Application of polarization sensitive optical coherence tomography (PS-OCT) and phase sensitive optical coherence tomography (PhS-OCT) for retinal diagnostics
An Enhanced Polarization-Sensitive Swept Source Optical Coherence Tomography (EPS-SS-OCT) instrument for high sensitivity cross-sectional imaging of Retinal Nerve Fiber Layer (RNFL) has been designed, constructed, and verified. The instrument is capable of measuring the thickness and birefringence of the RNFL. Birefringence change of the RNFL could serve as an early indicator of glaucoma.
The associated image processing methods for completely automated, time efficient algorithm to segment the RNFL in images of the human retina recorded by the EPS-SS-OCT. Detected RNFL boundaries are used to compute peripapillary thickness maps. Numerical algorithms to compute the birefringence of the detected RNFL layer are presented along with the associated phase retardation and birefringence peripapillary maps. Glaucoma affects the vitality of retinal ganglion cell axons in the retinal nerve fiber layer (RNFL) and may be clinically detected through a change in RNFL birefringence. Comprehensive peripapillary maps of healthy and glaucoma suspect human RNFL birefringence were constructed using EPS-SS-OCT.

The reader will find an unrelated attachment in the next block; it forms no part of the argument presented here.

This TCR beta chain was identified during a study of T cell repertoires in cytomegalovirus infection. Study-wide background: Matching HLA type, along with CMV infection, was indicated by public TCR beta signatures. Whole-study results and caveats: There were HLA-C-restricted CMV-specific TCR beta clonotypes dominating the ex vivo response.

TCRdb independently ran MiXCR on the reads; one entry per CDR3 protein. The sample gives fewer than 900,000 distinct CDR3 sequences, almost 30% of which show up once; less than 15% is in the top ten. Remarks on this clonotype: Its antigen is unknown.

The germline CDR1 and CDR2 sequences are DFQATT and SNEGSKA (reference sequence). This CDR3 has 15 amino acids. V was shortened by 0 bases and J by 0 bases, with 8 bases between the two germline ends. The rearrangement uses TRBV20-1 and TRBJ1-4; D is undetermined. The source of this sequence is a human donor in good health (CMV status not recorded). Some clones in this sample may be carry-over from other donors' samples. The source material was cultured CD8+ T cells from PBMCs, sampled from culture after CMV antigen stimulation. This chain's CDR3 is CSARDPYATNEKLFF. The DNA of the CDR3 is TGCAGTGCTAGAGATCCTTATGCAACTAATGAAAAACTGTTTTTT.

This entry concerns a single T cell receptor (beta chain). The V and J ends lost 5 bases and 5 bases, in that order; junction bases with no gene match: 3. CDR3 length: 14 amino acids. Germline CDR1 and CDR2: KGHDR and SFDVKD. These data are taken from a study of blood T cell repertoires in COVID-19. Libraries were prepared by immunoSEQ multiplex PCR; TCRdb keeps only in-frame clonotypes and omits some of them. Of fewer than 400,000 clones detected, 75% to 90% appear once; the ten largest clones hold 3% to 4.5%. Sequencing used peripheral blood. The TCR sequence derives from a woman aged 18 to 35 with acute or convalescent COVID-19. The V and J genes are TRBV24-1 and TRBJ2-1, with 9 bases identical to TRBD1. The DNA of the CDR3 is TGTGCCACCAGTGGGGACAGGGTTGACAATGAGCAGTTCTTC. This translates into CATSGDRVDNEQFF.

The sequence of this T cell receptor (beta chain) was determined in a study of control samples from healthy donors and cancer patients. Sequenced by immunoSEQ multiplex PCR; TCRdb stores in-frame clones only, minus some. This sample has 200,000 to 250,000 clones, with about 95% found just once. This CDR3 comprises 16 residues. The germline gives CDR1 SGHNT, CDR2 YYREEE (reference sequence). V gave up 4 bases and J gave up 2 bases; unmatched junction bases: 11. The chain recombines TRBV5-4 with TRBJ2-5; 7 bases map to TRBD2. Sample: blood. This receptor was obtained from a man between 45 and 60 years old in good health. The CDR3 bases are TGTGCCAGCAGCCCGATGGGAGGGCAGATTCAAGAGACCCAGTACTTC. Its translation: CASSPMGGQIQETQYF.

Presence of macrophages is a hallmark of several retinal diseases such as drusen and age related macular degeneration. Application of photothermal Optical Coherence Tomography (OCT) to detect macrophages in ex vivo arteries which have engulfed nanoclusters of gold coated iron oxide (nanorose) is reported. Nanorose engulfed by macrophages in arteries absorb incident laser (800nm) energy and cause optical pathlength (OP) variation which is measured using photothermal OCT. OP variation in polydimethyl siloxane tissue phantoms containing varying concentrations of nanorose match values predicted from nanoparticle and material properties. Measurement of OP variation in arteries in response to laser excitation provides an estimate of nanorose concentration in arteries 2.5x109 particles/ml. OP variation in nanoparticle containing artery sections and tissue phantoms taking up nanorose has a different magnitude and profile from that observed in control aorta and phantoms without macrophages and is consistent with macrophage presence as identified with RAM-11 histology staining. Our results suggest that tissue regions with macrophages taking up nanorose can be detected using photothermal OCT.